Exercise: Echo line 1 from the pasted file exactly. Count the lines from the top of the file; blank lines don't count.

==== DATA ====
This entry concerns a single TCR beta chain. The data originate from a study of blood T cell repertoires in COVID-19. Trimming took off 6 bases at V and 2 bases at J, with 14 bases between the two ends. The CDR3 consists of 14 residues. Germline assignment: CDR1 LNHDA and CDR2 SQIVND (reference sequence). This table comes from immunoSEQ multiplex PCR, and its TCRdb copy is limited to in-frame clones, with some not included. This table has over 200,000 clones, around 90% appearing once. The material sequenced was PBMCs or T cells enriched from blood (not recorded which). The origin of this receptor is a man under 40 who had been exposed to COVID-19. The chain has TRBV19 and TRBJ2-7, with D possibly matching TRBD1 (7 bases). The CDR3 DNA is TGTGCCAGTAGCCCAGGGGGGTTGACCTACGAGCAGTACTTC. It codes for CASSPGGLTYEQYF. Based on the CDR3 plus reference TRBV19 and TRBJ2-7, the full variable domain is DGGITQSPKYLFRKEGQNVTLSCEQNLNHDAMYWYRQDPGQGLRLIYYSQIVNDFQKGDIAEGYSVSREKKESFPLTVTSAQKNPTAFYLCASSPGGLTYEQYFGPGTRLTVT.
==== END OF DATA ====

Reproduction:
This entry concerns a single TCR beta chain. The data originate from a study of blood T cell repertoires in COVID-19. Trimming took off 6 bases at V and 2 bases at J, with 14 bases between the two ends. The CDR3 consists of 14 residues. Germline assignment: CDR1 LNHDA and CDR2 SQIVND (reference sequence). This table comes from immunoSEQ multiplex PCR, and its TCRdb copy is limited to in-frame clones, with some not included. This table has over 200,000 clones, around 90% appearing once. The material sequenced was PBMCs or T cells enriched from blood (not recorded which). The origin of this receptor is a man under 40 who had been exposed to COVID-19. The chain has TRBV19 and TRBJ2-7, with D possibly matching TRBD1 (7 bases). The CDR3 DNA is TGTGCCAGTAGCCCAGGGGGGTTGACCTACGAGCAGTACTTC. It codes for CASSPGGLTYEQYF. Based on the CDR3 plus reference TRBV19 and TRBJ2-7, the full variable domain is DGGITQSPKYLFRKEGQNVTLSCEQNLNHDAMYWYRQDPGQGLRLIYYSQIVNDFQKGDIAEGYSVSREKKESFPLTVTSAQKNPTAFYLCASSPGGLTYEQYFGPGTRLTVT.